Instructional Rounds and UDL
Instructional rounds are a productive and supportive way to improve instructional practices. They are based on inquiry versus evaluation. Nothing is good or bad; rather, the observers and the classroom teacher work together to identify how instruction can shift to make progress toward an identified goal. In this episode, Principal Keith Tonn shares how he and the Eisenhower Elementary 2st Century Coach have been conducting instructional rounds to support their staff in their use of UDL to design their lessons and learning environments. Our conversation got me thinking about typical tools for UDL look for’s and what might need to be added.
UDL is often defined by what is in the graphic organizer, or the UDL Guidelines.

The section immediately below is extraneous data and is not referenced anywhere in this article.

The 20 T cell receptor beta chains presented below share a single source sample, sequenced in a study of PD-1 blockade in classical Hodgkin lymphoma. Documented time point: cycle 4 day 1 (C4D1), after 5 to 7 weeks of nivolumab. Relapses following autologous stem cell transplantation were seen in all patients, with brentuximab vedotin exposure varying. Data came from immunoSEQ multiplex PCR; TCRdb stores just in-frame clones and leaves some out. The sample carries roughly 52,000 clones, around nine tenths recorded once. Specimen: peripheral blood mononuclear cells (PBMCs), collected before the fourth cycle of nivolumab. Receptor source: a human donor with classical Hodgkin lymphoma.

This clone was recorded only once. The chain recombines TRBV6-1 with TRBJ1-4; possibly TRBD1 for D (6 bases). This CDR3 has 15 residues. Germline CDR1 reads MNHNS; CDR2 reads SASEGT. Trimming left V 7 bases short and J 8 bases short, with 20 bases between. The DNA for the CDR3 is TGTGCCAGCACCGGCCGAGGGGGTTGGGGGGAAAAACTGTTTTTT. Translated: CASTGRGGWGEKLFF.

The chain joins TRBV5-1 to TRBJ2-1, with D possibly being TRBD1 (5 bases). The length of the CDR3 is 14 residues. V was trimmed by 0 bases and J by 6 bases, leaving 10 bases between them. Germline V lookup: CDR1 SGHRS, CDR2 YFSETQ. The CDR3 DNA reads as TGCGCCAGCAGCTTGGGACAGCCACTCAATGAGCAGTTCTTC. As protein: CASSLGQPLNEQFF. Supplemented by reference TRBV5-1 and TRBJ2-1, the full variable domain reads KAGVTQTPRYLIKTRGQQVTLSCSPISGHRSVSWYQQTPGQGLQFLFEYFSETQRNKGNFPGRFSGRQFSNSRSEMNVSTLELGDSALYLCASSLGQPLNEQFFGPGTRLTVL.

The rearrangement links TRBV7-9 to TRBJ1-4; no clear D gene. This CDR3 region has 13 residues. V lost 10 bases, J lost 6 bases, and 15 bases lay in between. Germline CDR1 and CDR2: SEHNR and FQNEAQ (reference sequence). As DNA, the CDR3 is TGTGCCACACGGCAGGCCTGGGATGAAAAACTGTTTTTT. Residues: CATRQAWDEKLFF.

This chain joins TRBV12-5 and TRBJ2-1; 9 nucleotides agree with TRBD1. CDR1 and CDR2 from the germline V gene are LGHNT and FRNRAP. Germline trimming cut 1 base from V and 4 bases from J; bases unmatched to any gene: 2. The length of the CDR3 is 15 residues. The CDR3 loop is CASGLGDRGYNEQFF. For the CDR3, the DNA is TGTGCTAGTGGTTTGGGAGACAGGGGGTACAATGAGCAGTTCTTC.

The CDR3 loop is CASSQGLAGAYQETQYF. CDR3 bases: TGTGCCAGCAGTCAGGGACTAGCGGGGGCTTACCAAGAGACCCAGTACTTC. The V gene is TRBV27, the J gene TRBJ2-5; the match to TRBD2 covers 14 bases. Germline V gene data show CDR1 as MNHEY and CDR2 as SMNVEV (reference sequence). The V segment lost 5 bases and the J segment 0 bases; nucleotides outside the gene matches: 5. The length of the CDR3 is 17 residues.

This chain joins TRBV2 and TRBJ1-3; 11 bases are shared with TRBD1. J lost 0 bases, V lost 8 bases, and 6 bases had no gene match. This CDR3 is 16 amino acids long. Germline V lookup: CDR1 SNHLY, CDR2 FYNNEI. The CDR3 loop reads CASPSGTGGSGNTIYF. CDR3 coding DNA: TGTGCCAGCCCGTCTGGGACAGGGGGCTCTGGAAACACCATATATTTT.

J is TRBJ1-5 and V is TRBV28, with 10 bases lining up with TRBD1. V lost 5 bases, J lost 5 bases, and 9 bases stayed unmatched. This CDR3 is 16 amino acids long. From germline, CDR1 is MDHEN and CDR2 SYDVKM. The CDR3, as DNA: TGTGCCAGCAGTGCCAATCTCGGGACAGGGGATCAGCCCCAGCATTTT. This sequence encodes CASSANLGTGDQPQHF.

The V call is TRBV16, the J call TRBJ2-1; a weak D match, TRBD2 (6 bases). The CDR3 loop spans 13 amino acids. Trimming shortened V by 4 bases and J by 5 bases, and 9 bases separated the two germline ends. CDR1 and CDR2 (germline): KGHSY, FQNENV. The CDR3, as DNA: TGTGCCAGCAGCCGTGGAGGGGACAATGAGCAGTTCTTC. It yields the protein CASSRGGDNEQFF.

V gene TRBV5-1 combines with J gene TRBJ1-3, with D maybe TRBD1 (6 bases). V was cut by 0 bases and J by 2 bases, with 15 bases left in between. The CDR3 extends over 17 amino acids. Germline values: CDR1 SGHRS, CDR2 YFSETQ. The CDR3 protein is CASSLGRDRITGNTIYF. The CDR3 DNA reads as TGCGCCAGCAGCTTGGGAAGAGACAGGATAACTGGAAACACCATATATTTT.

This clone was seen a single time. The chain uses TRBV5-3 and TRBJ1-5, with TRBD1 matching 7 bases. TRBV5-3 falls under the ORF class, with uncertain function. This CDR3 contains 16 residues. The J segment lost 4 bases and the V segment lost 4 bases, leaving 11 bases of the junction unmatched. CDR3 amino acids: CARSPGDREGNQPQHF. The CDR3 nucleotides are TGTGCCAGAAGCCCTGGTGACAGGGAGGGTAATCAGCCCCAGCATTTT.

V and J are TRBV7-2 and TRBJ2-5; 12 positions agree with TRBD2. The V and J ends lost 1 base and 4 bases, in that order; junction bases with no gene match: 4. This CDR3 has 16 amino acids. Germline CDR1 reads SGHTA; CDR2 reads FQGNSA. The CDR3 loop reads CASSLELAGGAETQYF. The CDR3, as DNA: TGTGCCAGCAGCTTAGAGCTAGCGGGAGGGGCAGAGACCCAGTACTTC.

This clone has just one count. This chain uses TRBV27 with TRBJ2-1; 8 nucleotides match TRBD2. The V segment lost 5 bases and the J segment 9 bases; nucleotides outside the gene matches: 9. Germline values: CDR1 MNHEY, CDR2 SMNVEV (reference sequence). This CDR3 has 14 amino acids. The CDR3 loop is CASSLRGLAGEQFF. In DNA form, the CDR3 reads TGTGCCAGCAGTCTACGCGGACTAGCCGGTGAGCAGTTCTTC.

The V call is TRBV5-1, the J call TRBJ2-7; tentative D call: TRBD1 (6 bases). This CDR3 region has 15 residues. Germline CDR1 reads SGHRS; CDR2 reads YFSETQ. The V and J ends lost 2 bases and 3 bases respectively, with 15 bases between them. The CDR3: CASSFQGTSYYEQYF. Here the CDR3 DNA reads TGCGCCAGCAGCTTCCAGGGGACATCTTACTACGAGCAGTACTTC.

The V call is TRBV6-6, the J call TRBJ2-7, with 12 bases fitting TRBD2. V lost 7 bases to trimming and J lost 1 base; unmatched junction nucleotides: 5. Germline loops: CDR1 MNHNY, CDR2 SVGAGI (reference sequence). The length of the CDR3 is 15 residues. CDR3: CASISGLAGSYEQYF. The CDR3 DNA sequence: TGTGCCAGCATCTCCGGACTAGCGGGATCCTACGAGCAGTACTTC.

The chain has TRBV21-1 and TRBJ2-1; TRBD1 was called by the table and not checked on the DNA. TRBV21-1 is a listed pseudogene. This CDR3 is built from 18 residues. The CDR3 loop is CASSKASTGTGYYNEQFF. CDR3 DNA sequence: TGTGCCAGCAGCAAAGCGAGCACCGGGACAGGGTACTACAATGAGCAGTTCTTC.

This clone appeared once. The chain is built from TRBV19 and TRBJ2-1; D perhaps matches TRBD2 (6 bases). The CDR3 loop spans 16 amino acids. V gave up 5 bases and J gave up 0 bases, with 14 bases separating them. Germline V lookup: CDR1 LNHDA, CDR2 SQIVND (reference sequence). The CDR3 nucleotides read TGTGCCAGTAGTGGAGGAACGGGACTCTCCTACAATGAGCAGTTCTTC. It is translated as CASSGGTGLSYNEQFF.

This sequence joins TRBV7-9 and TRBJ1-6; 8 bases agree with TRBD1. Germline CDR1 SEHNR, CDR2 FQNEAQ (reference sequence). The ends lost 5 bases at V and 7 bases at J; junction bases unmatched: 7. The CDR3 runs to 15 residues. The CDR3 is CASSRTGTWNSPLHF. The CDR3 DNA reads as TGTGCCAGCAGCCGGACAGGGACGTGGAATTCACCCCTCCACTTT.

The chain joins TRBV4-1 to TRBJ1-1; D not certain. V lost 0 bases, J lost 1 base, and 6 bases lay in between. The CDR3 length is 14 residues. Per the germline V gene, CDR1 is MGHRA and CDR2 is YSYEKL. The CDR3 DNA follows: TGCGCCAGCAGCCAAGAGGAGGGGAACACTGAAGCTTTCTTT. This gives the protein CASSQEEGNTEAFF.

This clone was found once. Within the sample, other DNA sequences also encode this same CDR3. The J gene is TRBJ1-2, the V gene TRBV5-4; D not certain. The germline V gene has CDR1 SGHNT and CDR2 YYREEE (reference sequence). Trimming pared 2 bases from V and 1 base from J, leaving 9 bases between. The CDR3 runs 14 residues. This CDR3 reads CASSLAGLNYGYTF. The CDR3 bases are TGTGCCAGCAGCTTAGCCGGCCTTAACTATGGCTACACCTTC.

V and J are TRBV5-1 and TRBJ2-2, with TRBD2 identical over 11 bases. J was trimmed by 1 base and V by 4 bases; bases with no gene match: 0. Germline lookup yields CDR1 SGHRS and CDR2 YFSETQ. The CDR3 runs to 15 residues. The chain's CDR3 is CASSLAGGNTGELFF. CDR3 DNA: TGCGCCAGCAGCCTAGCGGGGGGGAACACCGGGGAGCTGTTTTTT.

I suggest adding a few questions that get to the foundations of UDL.
- Are all learners present? (i.e., are there learners who have been placed in other learning environments instead of this general education setting?)
- If all learners are not present, what are the design barriers that are keeping them out of the general education setting?
- What scaffolding is embedded within the instruction?
- What strategies are in place so students can ask for clarification or support from others (adults or fellow students)?
- In what ways does the design of the environment support equity?
- In what ways are the assessments used during the lesson directly connected to the goal of the lesson.
- In what ways are the materials and methods used during the lesson directly connected to the goal of the lesson?
- What examples of student voice and choice do you see?
By responding to these questions via observation and conversation, discussions about UDL become richer and more strongly connected to the purpose of UDL – to create environments where all learners can become expert learners.